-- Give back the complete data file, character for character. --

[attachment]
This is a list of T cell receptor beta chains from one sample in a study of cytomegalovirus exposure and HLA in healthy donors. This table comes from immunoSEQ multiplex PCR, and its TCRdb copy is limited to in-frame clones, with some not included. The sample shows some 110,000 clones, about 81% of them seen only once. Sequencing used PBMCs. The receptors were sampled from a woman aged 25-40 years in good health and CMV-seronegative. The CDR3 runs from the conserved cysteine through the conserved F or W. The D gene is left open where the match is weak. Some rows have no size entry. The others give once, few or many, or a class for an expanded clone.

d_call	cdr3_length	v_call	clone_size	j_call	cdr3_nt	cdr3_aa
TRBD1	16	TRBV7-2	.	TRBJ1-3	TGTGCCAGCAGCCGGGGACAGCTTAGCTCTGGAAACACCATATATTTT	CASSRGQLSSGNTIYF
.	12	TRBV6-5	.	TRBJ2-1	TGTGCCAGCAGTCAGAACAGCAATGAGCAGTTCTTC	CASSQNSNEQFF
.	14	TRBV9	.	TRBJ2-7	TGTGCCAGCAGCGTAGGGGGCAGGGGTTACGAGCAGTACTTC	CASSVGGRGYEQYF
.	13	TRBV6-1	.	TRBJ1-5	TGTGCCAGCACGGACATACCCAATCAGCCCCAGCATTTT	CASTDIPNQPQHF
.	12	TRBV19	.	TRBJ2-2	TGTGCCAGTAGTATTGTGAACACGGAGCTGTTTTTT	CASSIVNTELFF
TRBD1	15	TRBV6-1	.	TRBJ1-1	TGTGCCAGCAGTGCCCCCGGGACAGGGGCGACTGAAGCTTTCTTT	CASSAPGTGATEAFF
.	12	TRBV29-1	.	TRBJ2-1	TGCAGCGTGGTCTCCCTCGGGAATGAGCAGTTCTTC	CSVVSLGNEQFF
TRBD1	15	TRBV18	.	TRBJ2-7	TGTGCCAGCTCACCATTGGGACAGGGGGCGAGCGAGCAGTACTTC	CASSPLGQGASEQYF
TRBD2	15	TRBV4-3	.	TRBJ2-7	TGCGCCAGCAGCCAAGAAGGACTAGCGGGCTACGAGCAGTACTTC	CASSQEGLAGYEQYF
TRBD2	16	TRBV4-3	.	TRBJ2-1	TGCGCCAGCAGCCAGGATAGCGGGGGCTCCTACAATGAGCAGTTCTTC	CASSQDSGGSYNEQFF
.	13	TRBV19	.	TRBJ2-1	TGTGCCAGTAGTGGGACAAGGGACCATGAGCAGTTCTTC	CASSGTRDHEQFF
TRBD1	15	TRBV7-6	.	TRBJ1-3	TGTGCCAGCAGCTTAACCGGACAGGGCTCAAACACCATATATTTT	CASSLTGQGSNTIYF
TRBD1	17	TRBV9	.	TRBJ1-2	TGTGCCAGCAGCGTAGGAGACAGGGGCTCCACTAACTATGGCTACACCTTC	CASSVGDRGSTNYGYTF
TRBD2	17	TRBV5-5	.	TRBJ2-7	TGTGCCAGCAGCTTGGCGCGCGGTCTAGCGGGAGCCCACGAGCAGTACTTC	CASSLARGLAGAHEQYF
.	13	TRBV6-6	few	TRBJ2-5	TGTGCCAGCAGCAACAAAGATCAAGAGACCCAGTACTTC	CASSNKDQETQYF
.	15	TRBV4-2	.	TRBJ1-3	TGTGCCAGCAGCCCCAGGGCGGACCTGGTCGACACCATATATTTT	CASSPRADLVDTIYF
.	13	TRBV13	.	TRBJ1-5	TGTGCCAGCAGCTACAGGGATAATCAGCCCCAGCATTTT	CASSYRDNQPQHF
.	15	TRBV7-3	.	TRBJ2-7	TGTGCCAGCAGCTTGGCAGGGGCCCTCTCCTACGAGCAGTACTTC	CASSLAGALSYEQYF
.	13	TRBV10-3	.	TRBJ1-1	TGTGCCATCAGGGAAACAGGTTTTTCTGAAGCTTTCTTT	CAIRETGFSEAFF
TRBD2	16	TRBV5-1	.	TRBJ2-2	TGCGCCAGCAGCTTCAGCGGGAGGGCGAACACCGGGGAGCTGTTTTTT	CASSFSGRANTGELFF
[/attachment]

This is a list of T cell receptor beta chains from one sample in a study of cytomegalovirus exposure and HLA in healthy donors. This table comes from immunoSEQ multiplex PCR, and its TCRdb copy is limited to in-frame clones, with some not included. The sample shows some 110,000 clones, about 81% of them seen only once. Sequencing used PBMCs. The receptors were sampled from a woman aged 25-40 years in good health and CMV-seronegative. The CDR3 runs from the conserved cysteine through the conserved F or W. The D gene is left open where the match is weak. Some rows have no size entry. The others give once, few or many, or a class for an expanded clone.

d_call	cdr3_length	v_call	clone_size	j_call	cdr3_nt	cdr3_aa
TRBD1	16	TRBV7-2	.	TRBJ1-3	TGTGCCAGCAGCCGGGGACAGCTTAGCTCTGGAAACACCATATATTTT	CASSRGQLSSGNTIYF
.	12	TRBV6-5	.	TRBJ2-1	TGTGCCAGCAGTCAGAACAGCAATGAGCAGTTCTTC	CASSQNSNEQFF
.	14	TRBV9	.	TRBJ2-7	TGTGCCAGCAGCGTAGGGGGCAGGGGTTACGAGCAGTACTTC	CASSVGGRGYEQYF
.	13	TRBV6-1	.	TRBJ1-5	TGTGCCAGCACGGACATACCCAATCAGCCCCAGCATTTT	CASTDIPNQPQHF
.	12	TRBV19	.	TRBJ2-2	TGTGCCAGTAGTATTGTGAACACGGAGCTGTTTTTT	CASSIVNTELFF
TRBD1	15	TRBV6-1	.	TRBJ1-1	TGTGCCAGCAGTGCCCCCGGGACAGGGGCGACTGAAGCTTTCTTT	CASSAPGTGATEAFF
.	12	TRBV29-1	.	TRBJ2-1	TGCAGCGTGGTCTCCCTCGGGAATGAGCAGTTCTTC	CSVVSLGNEQFF
TRBD1	15	TRBV18	.	TRBJ2-7	TGTGCCAGCTCACCATTGGGACAGGGGGCGAGCGAGCAGTACTTC	CASSPLGQGASEQYF
TRBD2	15	TRBV4-3	.	TRBJ2-7	TGCGCCAGCAGCCAAGAAGGACTAGCGGGCTACGAGCAGTACTTC	CASSQEGLAGYEQYF
TRBD2	16	TRBV4-3	.	TRBJ2-1	TGCGCCAGCAGCCAGGATAGCGGGGGCTCCTACAATGAGCAGTTCTTC	CASSQDSGGSYNEQFF
.	13	TRBV19	.	TRBJ2-1	TGTGCCAGTAGTGGGACAAGGGACCATGAGCAGTTCTTC	CASSGTRDHEQFF
TRBD1	15	TRBV7-6	.	TRBJ1-3	TGTGCCAGCAGCTTAACCGGACAGGGCTCAAACACCATATATTTT	CASSLTGQGSNTIYF
TRBD1	17	TRBV9	.	TRBJ1-2	TGTGCCAGCAGCGTAGGAGACAGGGGCTCCACTAACTATGGCTACACCTTC	CASSVGDRGSTNYGYTF
TRBD2	17	TRBV5-5	.	TRBJ2-7	TGTGCCAGCAGCTTGGCGCGCGGTCTAGCGGGAGCCCACGAGCAGTACTTC	CASSLARGLAGAHEQYF
.	13	TRBV6-6	few	TRBJ2-5	TGTGCCAGCAGCAACAAAGATCAAGAGACCCAGTACTTC	CASSNKDQETQYF
.	15	TRBV4-2	.	TRBJ1-3	TGTGCCAGCAGCCCCAGGGCGGACCTGGTCGACACCATATATTTT	CASSPRADLVDTIYF
.	13	TRBV13	.	TRBJ1-5	TGTGCCAGCAGCTACAGGGATAATCAGCCCCAGCATTTT	CASSYRDNQPQHF
.	15	TRBV7-3	.	TRBJ2-7	TGTGCCAGCAGCTTGGCAGGGGCCCTCTCCTACGAGCAGTACTTC	CASSLAGALSYEQYF
.	13	TRBV10-3	.	TRBJ1-1	TGTGCCATCAGGGAAACAGGTTTTTCTGAAGCTTTCTTT	CAIRETGFSEAFF
TRBD2	16	TRBV5-1	.	TRBJ2-2	TGCGCCAGCAGCTTCAGCGGGAGGGCGAACACCGGGGAGCTGTTTTTT	CASSFSGRANTGELFF